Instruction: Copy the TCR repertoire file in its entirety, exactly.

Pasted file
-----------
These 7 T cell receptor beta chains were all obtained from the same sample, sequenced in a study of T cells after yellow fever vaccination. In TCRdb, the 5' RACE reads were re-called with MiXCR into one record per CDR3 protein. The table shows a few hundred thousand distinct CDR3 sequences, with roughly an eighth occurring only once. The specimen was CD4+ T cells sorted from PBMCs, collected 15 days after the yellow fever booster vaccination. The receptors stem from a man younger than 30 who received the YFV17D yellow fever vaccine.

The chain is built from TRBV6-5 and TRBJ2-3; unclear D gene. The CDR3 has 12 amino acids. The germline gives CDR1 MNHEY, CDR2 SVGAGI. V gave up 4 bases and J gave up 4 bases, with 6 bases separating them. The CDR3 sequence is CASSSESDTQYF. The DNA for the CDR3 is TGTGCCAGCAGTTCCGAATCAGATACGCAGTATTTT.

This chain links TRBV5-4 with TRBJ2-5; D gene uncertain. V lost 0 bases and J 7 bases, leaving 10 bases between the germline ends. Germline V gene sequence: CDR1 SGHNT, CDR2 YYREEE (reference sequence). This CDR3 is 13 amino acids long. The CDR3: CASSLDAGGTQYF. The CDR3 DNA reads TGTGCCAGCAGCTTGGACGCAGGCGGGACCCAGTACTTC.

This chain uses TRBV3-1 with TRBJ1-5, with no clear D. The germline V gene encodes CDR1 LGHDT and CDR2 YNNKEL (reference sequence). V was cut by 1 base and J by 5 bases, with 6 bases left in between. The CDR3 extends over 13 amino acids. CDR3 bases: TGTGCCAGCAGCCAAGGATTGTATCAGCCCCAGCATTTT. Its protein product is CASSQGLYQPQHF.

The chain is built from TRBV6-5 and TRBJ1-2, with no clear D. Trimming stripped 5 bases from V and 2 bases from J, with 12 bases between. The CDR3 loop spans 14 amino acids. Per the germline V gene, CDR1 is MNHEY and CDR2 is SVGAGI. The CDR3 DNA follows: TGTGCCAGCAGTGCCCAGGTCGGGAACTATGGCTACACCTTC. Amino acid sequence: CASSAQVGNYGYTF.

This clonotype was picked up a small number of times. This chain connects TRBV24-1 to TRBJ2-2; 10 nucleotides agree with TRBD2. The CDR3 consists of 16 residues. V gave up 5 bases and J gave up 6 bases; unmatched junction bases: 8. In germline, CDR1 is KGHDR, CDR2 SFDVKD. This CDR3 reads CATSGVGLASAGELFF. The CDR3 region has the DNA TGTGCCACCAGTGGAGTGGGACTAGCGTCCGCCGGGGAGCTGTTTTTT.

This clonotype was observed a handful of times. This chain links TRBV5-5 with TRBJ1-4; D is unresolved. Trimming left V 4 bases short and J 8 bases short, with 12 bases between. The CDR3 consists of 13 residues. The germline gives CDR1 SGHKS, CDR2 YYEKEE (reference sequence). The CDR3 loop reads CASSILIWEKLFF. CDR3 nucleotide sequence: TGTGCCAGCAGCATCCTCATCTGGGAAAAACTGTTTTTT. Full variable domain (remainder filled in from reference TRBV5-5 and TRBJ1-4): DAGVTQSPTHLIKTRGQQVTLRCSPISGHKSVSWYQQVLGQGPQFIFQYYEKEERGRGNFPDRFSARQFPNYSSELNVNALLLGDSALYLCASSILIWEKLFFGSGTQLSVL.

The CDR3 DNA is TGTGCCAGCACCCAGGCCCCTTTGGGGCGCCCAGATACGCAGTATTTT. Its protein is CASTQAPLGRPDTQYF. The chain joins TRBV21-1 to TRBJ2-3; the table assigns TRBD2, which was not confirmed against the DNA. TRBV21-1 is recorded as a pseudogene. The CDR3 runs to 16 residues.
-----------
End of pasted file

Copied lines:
These 7 T cell receptor beta chains were all obtained from the same sample, sequenced in a study of T cells after yellow fever vaccination. In TCRdb, the 5' RACE reads were re-called with MiXCR into one record per CDR3 protein. The table shows a few hundred thousand distinct CDR3 sequences, with roughly an eighth occurring only once. The specimen was CD4+ T cells sorted from PBMCs, collected 15 days after the yellow fever booster vaccination. The receptors stem from a man younger than 30 who received the YFV17D yellow fever vaccine.

The chain is built from TRBV6-5 and TRBJ2-3; unclear D gene. The CDR3 has 12 amino acids. The germline gives CDR1 MNHEY, CDR2 SVGAGI. V gave up 4 bases and J gave up 4 bases, with 6 bases separating them. The CDR3 sequence is CASSSESDTQYF. The DNA for the CDR3 is TGTGCCAGCAGTTCCGAATCAGATACGCAGTATTTT.

This chain links TRBV5-4 with TRBJ2-5; D gene uncertain. V lost 0 bases and J 7 bases, leaving 10 bases between the germline ends. Germline V gene sequence: CDR1 SGHNT, CDR2 YYREEE (reference sequence). This CDR3 is 13 amino acids long. The CDR3: CASSLDAGGTQYF. The CDR3 DNA reads TGTGCCAGCAGCTTGGACGCAGGCGGGACCCAGTACTTC.

This chain uses TRBV3-1 with TRBJ1-5, with no clear D. The germline V gene encodes CDR1 LGHDT and CDR2 YNNKEL (reference sequence). V was cut by 1 base and J by 5 bases, with 6 bases left in between. The CDR3 extends over 13 amino acids. CDR3 bases: TGTGCCAGCAGCCAAGGATTGTATCAGCCCCAGCATTTT. Its protein product is CASSQGLYQPQHF.

The chain is built from TRBV6-5 and TRBJ1-2, with no clear D. Trimming stripped 5 bases from V and 2 bases from J, with 12 bases between. The CDR3 loop spans 14 amino acids. Per the germline V gene, CDR1 is MNHEY and CDR2 is SVGAGI. The CDR3 DNA follows: TGTGCCAGCAGTGCCCAGGTCGGGAACTATGGCTACACCTTC. Amino acid sequence: CASSAQVGNYGYTF.

This clonotype was picked up a small number of times. This chain connects TRBV24-1 to TRBJ2-2; 10 nucleotides agree with TRBD2. The CDR3 consists of 16 residues. V gave up 5 bases and J gave up 6 bases; unmatched junction bases: 8. In germline, CDR1 is KGHDR, CDR2 SFDVKD. This CDR3 reads CATSGVGLASAGELFF. The CDR3 region has the DNA TGTGCCACCAGTGGAGTGGGACTAGCGTCCGCCGGGGAGCTGTTTTTT.

This clonotype was observed a handful of times. This chain links TRBV5-5 with TRBJ1-4; D is unresolved. Trimming left V 4 bases short and J 8 bases short, with 12 bases between. The CDR3 consists of 13 residues. The germline gives CDR1 SGHKS, CDR2 YYEKEE (reference sequence). The CDR3 loop reads CASSILIWEKLFF. CDR3 nucleotide sequence: TGTGCCAGCAGCATCCTCATCTGGGAAAAACTGTTTTTT. Full variable domain (remainder filled in from reference TRBV5-5 and TRBJ1-4): DAGVTQSPTHLIKTRGQQVTLRCSPISGHKSVSWYQQVLGQGPQFIFQYYEKEERGRGNFPDRFSARQFPNYSSELNVNALLLGDSALYLCASSILIWEKLFFGSGTQLSVL.

The CDR3 DNA is TGTGCCAGCACCCAGGCCCCTTTGGGGCGCCCAGATACGCAGTATTTT. Its protein is CASTQAPLGRPDTQYF. The chain joins TRBV21-1 to TRBJ2-3; the table assigns TRBD2, which was not confirmed against the DNA. TRBV21-1 is recorded as a pseudogene. The CDR3 runs to 16 residues.